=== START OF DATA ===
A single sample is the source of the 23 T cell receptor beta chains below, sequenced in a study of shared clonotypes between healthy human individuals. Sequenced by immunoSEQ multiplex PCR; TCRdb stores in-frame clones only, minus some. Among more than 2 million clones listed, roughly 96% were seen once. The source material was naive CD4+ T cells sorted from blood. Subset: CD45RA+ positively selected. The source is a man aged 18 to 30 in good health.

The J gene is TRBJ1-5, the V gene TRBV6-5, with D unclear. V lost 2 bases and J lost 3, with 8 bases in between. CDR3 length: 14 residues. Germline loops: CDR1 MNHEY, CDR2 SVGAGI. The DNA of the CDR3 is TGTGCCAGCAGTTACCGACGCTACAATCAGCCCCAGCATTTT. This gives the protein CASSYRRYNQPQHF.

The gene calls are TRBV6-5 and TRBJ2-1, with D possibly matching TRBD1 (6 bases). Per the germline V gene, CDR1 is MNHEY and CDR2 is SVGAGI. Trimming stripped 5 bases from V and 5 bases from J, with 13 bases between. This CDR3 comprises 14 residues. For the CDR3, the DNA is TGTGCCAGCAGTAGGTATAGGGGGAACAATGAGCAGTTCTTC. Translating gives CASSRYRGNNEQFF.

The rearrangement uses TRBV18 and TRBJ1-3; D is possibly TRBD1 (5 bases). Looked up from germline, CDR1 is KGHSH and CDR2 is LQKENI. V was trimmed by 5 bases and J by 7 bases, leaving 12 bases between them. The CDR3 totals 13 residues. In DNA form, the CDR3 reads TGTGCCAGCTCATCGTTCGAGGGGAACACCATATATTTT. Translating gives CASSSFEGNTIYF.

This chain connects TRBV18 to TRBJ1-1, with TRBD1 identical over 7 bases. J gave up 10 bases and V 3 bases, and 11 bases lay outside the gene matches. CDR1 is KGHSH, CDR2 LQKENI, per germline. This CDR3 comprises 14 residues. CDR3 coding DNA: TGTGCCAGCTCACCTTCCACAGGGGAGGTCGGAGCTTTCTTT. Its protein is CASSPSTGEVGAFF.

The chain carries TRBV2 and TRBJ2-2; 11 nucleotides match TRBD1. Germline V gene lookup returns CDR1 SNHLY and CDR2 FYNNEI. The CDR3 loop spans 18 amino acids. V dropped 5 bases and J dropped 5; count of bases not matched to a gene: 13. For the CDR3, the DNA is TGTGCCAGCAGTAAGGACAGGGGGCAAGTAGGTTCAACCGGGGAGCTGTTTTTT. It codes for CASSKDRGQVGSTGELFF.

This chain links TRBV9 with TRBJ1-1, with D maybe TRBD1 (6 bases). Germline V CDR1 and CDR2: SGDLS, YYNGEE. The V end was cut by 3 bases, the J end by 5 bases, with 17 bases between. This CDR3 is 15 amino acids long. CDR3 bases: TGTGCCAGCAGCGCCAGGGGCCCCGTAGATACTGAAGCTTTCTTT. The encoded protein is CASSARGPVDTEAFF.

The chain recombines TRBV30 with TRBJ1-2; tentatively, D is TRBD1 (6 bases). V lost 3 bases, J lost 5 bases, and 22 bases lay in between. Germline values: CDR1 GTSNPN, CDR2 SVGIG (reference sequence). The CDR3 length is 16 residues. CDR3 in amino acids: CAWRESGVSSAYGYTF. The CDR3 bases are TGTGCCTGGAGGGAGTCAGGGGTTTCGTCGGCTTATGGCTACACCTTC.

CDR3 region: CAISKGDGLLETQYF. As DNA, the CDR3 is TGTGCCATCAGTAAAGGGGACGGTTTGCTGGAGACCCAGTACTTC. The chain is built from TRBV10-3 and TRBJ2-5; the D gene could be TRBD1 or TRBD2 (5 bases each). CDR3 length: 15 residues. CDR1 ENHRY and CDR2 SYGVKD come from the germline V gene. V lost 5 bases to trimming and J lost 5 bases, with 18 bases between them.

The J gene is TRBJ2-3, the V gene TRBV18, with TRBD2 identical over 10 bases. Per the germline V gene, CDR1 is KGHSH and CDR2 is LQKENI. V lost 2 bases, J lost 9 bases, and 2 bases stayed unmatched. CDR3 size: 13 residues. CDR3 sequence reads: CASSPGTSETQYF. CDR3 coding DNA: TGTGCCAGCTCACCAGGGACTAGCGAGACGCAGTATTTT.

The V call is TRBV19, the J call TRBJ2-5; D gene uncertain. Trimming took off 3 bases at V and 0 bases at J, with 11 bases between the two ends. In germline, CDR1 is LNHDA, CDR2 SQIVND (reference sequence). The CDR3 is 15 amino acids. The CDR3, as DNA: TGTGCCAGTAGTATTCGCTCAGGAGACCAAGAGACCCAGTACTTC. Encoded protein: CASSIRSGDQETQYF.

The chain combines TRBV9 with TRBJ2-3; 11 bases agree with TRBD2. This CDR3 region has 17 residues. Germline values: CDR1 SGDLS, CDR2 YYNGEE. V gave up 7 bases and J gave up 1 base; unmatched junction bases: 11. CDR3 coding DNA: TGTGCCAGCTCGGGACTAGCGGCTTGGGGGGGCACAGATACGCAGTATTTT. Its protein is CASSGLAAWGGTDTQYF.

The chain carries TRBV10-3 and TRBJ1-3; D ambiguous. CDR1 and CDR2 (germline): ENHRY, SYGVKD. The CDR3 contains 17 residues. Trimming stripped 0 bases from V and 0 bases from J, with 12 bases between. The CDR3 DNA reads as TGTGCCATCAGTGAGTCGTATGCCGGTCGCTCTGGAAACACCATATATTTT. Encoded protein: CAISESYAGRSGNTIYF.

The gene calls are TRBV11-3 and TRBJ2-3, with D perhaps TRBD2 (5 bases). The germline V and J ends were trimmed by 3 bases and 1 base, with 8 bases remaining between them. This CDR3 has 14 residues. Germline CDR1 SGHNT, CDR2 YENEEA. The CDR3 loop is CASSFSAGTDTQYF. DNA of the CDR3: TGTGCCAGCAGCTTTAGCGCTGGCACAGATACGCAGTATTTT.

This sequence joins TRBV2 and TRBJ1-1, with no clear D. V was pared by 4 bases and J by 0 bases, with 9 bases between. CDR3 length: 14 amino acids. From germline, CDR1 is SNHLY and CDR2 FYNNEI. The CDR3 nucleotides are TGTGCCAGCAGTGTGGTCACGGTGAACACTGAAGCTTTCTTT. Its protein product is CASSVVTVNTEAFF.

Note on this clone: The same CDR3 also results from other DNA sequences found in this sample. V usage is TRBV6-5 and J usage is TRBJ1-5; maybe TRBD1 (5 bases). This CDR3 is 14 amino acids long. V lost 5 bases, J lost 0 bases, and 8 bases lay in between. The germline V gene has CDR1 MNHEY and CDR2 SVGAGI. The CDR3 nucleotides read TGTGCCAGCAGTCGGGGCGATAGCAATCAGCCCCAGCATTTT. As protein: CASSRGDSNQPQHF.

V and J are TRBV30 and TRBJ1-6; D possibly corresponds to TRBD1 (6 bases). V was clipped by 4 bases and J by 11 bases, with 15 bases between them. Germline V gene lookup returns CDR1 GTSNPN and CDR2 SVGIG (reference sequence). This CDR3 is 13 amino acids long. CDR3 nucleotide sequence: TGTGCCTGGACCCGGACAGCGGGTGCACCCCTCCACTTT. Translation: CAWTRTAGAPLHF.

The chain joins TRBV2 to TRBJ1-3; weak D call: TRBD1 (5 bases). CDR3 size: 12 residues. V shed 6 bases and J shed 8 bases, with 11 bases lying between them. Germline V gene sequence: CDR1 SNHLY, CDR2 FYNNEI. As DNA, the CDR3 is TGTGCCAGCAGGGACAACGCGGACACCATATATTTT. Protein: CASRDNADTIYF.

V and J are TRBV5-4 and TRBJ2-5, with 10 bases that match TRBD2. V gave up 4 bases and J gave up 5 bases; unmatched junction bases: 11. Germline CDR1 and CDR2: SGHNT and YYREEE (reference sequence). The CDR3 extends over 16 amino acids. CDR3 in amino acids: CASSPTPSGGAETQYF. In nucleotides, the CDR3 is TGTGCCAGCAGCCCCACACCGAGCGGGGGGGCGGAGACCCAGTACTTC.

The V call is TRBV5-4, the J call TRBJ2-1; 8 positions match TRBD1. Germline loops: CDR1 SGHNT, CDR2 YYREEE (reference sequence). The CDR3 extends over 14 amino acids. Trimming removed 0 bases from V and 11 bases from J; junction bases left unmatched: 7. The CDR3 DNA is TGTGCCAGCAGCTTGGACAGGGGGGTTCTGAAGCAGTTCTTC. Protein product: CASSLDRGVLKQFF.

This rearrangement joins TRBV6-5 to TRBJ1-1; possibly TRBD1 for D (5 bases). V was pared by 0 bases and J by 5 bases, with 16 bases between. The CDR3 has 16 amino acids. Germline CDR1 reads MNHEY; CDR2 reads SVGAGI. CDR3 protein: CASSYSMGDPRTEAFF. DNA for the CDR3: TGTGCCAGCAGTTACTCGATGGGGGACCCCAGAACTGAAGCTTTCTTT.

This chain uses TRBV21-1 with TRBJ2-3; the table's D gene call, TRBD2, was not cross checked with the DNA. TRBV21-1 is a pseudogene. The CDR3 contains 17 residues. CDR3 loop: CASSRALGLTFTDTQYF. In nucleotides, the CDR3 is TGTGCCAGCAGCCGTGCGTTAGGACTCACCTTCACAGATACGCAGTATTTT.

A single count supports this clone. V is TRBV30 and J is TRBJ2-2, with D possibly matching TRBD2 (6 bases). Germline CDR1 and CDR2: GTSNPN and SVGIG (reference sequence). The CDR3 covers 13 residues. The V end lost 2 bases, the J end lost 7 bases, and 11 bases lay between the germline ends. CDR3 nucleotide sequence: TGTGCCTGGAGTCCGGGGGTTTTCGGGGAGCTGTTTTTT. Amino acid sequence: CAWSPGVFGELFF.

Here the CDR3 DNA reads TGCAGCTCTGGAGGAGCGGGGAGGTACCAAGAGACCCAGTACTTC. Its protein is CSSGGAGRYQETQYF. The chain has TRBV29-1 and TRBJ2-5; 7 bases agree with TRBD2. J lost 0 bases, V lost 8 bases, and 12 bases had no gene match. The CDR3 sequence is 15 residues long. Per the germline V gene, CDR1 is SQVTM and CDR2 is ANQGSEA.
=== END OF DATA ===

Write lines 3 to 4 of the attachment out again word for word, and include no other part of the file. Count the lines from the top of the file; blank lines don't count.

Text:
The gene calls are TRBV6-5 and TRBJ2-1, with D possibly matching TRBD1 (6 bases). Per the germline V gene, CDR1 is MNHEY and CDR2 is SVGAGI. Trimming stripped 5 bases from V and 5 bases from J, with 13 bases between. This CDR3 comprises 14 residues. For the CDR3, the DNA is TGTGCCAGCAGTAGGTATAGGGGGAACAATGAGCAGTTCTTC. Translating gives CASSRYRGNNEQFF.

The rearrangement uses TRBV18 and TRBJ1-3; D is possibly TRBD1 (5 bases). Looked up from germline, CDR1 is KGHSH and CDR2 is LQKENI. V was trimmed by 5 bases and J by 7 bases, leaving 12 bases between them. The CDR3 totals 13 residues. In DNA form, the CDR3 reads TGTGCCAGCTCATCGTTCGAGGGGAACACCATATATTTT. Translating gives CASSSFEGNTIYF.